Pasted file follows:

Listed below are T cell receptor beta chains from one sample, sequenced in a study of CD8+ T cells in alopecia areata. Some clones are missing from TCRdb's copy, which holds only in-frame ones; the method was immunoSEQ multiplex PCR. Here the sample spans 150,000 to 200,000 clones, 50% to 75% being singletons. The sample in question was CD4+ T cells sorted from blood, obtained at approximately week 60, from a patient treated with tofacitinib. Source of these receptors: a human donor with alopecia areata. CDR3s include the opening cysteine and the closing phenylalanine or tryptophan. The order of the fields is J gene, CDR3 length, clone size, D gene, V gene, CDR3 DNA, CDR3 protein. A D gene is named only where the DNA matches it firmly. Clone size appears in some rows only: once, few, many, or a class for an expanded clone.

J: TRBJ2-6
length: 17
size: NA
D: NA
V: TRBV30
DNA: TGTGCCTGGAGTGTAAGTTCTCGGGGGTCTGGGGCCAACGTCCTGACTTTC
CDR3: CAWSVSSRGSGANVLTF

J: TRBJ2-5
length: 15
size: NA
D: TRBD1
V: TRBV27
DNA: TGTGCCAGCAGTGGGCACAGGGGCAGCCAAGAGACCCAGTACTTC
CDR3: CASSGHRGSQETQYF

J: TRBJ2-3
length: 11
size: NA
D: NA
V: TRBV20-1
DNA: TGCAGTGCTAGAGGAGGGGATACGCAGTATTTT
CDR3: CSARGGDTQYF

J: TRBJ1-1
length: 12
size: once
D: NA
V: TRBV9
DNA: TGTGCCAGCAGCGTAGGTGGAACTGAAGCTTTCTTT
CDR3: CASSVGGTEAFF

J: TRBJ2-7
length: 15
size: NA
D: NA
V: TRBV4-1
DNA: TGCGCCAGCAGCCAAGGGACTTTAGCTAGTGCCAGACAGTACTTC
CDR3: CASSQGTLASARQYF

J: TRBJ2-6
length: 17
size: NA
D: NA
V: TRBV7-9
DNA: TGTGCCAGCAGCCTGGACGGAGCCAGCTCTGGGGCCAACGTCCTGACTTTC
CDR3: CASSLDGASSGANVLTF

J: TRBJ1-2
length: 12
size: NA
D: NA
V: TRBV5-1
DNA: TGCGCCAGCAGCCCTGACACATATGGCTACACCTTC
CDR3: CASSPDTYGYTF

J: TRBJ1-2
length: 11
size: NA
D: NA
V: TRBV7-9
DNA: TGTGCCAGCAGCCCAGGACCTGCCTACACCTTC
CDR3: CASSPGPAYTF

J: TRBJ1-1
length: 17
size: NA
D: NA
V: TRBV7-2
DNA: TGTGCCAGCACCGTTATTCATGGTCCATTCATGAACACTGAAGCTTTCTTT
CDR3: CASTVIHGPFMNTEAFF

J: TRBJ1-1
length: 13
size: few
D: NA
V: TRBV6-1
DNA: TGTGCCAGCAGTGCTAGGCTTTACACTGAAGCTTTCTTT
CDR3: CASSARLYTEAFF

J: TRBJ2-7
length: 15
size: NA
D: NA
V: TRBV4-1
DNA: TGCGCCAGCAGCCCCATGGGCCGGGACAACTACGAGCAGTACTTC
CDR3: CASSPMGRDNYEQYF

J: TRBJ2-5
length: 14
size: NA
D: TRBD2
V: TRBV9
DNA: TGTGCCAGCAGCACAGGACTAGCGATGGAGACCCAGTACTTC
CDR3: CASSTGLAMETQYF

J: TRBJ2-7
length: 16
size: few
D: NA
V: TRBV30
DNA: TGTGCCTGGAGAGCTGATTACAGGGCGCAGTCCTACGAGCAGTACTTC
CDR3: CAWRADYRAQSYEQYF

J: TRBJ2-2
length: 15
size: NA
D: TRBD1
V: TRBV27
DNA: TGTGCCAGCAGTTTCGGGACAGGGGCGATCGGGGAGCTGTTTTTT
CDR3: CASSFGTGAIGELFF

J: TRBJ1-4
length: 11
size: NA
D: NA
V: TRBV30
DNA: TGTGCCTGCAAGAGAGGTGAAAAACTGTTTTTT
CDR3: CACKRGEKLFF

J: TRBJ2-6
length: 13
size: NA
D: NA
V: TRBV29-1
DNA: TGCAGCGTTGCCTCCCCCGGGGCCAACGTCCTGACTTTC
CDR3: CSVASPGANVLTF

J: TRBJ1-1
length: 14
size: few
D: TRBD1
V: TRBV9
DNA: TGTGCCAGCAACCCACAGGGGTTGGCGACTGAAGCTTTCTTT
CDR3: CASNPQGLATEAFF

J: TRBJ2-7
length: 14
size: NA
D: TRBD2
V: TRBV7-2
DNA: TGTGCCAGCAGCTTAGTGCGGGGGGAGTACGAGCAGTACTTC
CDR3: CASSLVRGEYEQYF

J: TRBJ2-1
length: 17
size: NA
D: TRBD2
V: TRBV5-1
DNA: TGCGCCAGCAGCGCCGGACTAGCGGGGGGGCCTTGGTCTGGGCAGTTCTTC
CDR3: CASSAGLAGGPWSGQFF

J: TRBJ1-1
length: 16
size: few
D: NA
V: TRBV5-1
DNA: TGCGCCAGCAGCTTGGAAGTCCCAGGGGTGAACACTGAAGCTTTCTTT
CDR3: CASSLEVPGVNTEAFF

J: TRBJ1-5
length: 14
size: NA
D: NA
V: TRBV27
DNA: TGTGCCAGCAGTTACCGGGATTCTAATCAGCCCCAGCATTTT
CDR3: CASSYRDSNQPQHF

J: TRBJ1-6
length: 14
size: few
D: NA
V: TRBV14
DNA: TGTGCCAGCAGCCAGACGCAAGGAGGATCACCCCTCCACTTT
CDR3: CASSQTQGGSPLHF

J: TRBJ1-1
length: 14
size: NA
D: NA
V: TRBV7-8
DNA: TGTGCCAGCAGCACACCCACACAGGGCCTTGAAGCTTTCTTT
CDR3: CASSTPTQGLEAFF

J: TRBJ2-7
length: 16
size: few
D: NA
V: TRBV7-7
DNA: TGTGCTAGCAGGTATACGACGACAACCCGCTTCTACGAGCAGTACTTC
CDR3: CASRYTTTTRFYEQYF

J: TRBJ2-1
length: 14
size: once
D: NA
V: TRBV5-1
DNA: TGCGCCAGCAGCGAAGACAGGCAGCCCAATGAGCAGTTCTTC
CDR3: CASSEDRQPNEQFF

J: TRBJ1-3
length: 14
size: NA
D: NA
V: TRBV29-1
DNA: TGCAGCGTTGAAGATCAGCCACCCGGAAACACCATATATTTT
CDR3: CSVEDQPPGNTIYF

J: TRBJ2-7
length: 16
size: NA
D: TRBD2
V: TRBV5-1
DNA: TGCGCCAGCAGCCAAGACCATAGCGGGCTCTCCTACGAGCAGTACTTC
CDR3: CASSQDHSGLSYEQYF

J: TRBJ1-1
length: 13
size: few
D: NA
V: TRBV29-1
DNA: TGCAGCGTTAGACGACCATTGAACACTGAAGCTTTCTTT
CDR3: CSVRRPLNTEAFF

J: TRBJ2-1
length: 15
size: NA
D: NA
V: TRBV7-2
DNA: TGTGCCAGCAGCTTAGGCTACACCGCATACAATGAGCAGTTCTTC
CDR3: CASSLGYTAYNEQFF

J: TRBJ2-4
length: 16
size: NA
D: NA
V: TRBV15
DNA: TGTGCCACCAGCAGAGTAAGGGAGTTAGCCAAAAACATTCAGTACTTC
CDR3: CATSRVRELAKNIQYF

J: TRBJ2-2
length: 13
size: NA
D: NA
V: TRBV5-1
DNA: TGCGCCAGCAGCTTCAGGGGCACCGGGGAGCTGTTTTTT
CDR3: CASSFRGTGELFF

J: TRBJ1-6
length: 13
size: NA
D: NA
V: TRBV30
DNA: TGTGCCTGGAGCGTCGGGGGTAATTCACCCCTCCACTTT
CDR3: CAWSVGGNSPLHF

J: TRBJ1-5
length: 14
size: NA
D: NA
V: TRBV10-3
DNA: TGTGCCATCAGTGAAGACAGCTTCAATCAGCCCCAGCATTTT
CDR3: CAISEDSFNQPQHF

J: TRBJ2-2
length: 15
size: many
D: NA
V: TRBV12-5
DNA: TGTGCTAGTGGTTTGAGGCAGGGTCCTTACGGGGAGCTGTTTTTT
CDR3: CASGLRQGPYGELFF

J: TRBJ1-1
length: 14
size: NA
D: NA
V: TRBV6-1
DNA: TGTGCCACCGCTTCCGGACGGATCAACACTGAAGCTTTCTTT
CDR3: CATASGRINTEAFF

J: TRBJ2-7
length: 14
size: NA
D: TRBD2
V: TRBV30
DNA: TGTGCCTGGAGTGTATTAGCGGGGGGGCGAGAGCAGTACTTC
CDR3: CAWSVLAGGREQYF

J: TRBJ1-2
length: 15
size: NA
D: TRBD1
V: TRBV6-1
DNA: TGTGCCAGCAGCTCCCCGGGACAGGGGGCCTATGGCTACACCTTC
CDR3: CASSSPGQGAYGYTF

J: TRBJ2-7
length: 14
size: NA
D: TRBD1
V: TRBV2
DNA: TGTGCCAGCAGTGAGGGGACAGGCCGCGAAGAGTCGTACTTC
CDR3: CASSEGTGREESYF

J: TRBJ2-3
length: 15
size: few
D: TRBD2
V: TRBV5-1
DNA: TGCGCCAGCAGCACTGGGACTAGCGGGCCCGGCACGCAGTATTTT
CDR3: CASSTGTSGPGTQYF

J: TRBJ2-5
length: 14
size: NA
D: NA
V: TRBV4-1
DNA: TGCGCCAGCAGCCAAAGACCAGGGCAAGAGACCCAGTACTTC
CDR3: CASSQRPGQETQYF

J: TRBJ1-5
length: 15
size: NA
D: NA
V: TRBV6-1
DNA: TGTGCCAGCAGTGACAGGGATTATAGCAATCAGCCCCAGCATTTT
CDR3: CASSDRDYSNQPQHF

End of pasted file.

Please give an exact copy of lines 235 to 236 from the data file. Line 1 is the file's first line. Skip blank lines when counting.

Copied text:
size: many
D: NA